Election days usually take some patience.
Voters have to find their polling stations, ask the boss for an hour off, stand in line and argue with the elderly volunteers who can't find their name or address on the voting rolls. Bad weather makes things even more difficult, as does car trouble, health trouble and bad hair days.
So you can understand why some elections might get low voter turnout. But in an all-mail election -- like the one that concluded on Tuesday -- they mail the ballot right to your home!
No, it doesn't come with a couple of stamps (and 61 cents, really? The Denver Clerk and Recorder's Office couldn't find a way to make the ballot cost just one stamp?). But still, the only way the city could have made it any easier on voters is if they had actually come to your house, lifted your hand and helped you fill in the blanks.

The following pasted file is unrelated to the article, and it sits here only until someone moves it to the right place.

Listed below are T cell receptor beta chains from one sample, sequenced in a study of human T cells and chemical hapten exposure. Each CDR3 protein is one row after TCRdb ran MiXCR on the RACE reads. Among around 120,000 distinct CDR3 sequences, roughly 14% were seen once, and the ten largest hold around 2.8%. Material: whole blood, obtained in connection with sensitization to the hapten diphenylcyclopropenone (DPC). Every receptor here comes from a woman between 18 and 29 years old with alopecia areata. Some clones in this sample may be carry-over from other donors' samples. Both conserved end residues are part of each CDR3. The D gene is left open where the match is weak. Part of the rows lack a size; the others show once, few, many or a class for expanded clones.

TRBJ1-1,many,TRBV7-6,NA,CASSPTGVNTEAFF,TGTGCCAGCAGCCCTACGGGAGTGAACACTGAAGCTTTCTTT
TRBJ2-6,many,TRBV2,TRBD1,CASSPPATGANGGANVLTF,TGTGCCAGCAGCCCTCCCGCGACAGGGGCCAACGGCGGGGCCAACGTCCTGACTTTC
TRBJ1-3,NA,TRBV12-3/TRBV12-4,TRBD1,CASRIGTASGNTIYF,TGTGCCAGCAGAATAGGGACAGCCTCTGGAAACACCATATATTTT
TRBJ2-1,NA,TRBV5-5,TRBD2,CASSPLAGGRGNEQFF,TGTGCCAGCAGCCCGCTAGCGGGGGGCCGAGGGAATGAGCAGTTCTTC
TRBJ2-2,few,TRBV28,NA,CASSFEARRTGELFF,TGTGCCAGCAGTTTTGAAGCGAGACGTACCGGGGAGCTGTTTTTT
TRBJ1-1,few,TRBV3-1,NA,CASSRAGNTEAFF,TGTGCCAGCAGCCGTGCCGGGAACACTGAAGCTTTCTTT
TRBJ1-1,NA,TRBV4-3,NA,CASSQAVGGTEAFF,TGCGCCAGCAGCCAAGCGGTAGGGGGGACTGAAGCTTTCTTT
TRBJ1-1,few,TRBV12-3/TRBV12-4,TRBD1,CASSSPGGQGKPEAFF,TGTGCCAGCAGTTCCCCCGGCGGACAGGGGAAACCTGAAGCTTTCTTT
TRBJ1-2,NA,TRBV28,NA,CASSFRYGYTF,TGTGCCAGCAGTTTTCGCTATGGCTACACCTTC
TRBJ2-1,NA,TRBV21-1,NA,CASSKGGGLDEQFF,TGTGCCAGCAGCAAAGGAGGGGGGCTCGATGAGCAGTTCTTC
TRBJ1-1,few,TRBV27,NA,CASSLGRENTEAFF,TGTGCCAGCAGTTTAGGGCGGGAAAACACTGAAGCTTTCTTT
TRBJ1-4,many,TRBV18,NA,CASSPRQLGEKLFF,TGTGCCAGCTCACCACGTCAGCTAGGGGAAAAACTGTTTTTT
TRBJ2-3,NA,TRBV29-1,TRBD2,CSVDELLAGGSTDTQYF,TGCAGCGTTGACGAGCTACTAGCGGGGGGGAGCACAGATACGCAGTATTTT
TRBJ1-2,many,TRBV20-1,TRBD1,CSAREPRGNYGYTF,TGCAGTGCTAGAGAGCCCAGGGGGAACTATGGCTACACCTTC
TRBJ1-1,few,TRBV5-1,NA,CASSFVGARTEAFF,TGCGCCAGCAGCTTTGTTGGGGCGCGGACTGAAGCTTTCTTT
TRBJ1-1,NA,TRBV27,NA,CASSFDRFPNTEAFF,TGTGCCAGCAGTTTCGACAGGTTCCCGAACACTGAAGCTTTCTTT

Do you need someone to wipe your ass for you, too?
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Nevertheless, turnout in the election was 38 percent, meaning that only 112,914 voters cast their ballots. That's down 4 percentage points from the 2007 municipal election, where 42 percent of voters reportedly cast ballots.
Why? Boring candidates, maybe, or ennui. Laziness or no major issues?
It's hard to believe that only 38 percent of Denver voters care who their mayor and city council people are. Then again, if you're that much of a shmuck, maybe it's a good thing you didn't vote.
For more shmucks, visit our Shmuck of the Week archive.